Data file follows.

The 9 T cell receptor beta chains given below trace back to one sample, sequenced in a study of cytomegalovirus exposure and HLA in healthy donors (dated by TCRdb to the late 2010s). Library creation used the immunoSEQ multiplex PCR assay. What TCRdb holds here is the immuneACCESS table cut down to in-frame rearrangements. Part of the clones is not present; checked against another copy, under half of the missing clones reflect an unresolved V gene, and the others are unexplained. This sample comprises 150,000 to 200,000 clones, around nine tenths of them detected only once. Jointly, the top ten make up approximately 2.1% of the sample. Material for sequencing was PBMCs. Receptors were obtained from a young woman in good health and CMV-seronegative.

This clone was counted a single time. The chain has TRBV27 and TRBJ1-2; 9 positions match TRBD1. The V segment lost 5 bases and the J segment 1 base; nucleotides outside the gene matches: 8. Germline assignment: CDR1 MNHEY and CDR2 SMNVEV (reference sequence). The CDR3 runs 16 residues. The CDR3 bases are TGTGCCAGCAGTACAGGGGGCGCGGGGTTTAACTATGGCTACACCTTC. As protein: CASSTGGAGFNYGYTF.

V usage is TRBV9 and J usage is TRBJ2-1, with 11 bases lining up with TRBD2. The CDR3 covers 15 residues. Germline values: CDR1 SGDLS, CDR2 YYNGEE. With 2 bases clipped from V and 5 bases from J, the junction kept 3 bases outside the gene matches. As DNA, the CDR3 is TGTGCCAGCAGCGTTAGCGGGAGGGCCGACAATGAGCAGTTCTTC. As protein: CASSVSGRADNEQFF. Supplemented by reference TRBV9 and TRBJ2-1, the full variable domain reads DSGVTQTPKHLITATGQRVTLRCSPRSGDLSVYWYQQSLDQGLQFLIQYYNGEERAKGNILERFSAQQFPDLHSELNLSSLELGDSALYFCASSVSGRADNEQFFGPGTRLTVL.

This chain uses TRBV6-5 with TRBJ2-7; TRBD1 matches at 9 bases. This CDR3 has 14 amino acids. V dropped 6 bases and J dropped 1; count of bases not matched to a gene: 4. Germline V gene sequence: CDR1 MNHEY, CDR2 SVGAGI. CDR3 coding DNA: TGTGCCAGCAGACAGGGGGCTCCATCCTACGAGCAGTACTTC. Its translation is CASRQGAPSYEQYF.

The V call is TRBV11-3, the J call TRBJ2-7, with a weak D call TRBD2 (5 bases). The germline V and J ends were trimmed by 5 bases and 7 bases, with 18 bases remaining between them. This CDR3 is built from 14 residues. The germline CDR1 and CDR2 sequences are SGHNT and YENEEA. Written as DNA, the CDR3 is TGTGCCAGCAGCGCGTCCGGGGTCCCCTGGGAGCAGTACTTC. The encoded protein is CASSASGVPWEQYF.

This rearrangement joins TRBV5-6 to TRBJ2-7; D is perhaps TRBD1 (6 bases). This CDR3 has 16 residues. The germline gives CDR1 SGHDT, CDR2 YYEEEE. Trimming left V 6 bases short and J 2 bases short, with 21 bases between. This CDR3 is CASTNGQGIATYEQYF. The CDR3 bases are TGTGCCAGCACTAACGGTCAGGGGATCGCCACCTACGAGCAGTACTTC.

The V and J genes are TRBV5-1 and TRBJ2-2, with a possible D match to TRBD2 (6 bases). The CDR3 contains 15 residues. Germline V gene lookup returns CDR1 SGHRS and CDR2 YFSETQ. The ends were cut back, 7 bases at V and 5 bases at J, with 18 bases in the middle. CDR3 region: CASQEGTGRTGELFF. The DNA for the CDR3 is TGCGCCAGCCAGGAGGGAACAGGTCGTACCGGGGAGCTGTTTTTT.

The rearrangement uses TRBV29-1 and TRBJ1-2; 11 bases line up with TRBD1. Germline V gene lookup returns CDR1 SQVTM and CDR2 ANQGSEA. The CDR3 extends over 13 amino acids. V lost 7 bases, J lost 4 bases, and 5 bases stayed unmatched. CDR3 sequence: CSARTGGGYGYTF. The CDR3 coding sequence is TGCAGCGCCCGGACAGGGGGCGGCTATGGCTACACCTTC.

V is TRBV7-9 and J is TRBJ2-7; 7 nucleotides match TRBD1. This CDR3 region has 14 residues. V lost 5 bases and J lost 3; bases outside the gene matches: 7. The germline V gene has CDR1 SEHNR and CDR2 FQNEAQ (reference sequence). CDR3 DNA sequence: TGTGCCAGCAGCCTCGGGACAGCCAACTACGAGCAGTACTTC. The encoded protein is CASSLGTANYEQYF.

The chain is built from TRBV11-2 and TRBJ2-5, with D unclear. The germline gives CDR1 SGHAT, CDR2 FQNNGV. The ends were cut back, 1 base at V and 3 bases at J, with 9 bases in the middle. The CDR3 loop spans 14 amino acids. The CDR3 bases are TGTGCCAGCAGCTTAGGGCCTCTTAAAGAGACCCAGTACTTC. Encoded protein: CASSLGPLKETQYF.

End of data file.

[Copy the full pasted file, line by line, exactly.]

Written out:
The 9 T cell receptor beta chains given below trace back to one sample, sequenced in a study of cytomegalovirus exposure and HLA in healthy donors (dated by TCRdb to the late 2010s). Library creation used the immunoSEQ multiplex PCR assay. What TCRdb holds here is the immuneACCESS table cut down to in-frame rearrangements. Part of the clones is not present; checked against another copy, under half of the missing clones reflect an unresolved V gene, and the others are unexplained. This sample comprises 150,000 to 200,000 clones, around nine tenths of them detected only once. Jointly, the top ten make up approximately 2.1% of the sample. Material for sequencing was PBMCs. Receptors were obtained from a young woman in good health and CMV-seronegative.

This clone was counted a single time. The chain has TRBV27 and TRBJ1-2; 9 positions match TRBD1. The V segment lost 5 bases and the J segment 1 base; nucleotides outside the gene matches: 8. Germline assignment: CDR1 MNHEY and CDR2 SMNVEV (reference sequence). The CDR3 runs 16 residues. The CDR3 bases are TGTGCCAGCAGTACAGGGGGCGCGGGGTTTAACTATGGCTACACCTTC. As protein: CASSTGGAGFNYGYTF.

V usage is TRBV9 and J usage is TRBJ2-1, with 11 bases lining up with TRBD2. The CDR3 covers 15 residues. Germline values: CDR1 SGDLS, CDR2 YYNGEE. With 2 bases clipped from V and 5 bases from J, the junction kept 3 bases outside the gene matches. As DNA, the CDR3 is TGTGCCAGCAGCGTTAGCGGGAGGGCCGACAATGAGCAGTTCTTC. As protein: CASSVSGRADNEQFF. Supplemented by reference TRBV9 and TRBJ2-1, the full variable domain reads DSGVTQTPKHLITATGQRVTLRCSPRSGDLSVYWYQQSLDQGLQFLIQYYNGEERAKGNILERFSAQQFPDLHSELNLSSLELGDSALYFCASSVSGRADNEQFFGPGTRLTVL.

This chain uses TRBV6-5 with TRBJ2-7; TRBD1 matches at 9 bases. This CDR3 has 14 amino acids. V dropped 6 bases and J dropped 1; count of bases not matched to a gene: 4. Germline V gene sequence: CDR1 MNHEY, CDR2 SVGAGI. CDR3 coding DNA: TGTGCCAGCAGACAGGGGGCTCCATCCTACGAGCAGTACTTC. Its translation is CASRQGAPSYEQYF.

The V call is TRBV11-3, the J call TRBJ2-7, with a weak D call TRBD2 (5 bases). The germline V and J ends were trimmed by 5 bases and 7 bases, with 18 bases remaining between them. This CDR3 is built from 14 residues. The germline CDR1 and CDR2 sequences are SGHNT and YENEEA. Written as DNA, the CDR3 is TGTGCCAGCAGCGCGTCCGGGGTCCCCTGGGAGCAGTACTTC. The encoded protein is CASSASGVPWEQYF.

This rearrangement joins TRBV5-6 to TRBJ2-7; D is perhaps TRBD1 (6 bases). This CDR3 has 16 residues. The germline gives CDR1 SGHDT, CDR2 YYEEEE. Trimming left V 6 bases short and J 2 bases short, with 21 bases between. This CDR3 is CASTNGQGIATYEQYF. The CDR3 bases are TGTGCCAGCACTAACGGTCAGGGGATCGCCACCTACGAGCAGTACTTC.

The V and J genes are TRBV5-1 and TRBJ2-2, with a possible D match to TRBD2 (6 bases). The CDR3 contains 15 residues. Germline V gene lookup returns CDR1 SGHRS and CDR2 YFSETQ. The ends were cut back, 7 bases at V and 5 bases at J, with 18 bases in the middle. CDR3 region: CASQEGTGRTGELFF. The DNA for the CDR3 is TGCGCCAGCCAGGAGGGAACAGGTCGTACCGGGGAGCTGTTTTTT.

The rearrangement uses TRBV29-1 and TRBJ1-2; 11 bases line up with TRBD1. Germline V gene lookup returns CDR1 SQVTM and CDR2 ANQGSEA. The CDR3 extends over 13 amino acids. V lost 7 bases, J lost 4 bases, and 5 bases stayed unmatched. CDR3 sequence: CSARTGGGYGYTF. The CDR3 coding sequence is TGCAGCGCCCGGACAGGGGGCGGCTATGGCTACACCTTC.

V is TRBV7-9 and J is TRBJ2-7; 7 nucleotides match TRBD1. This CDR3 region has 14 residues. V lost 5 bases and J lost 3; bases outside the gene matches: 7. The germline V gene has CDR1 SEHNR and CDR2 FQNEAQ (reference sequence). CDR3 DNA sequence: TGTGCCAGCAGCCTCGGGACAGCCAACTACGAGCAGTACTTC. The encoded protein is CASSLGTANYEQYF.

The chain is built from TRBV11-2 and TRBJ2-5, with D unclear. The germline gives CDR1 SGHAT, CDR2 FQNNGV. The ends were cut back, 1 base at V and 3 bases at J, with 9 bases in the middle. The CDR3 loop spans 14 amino acids. The CDR3 bases are TGTGCCAGCAGCTTAGGGCCTCTTAAAGAGACCCAGTACTTC. Encoded protein: CASSLGPLKETQYF.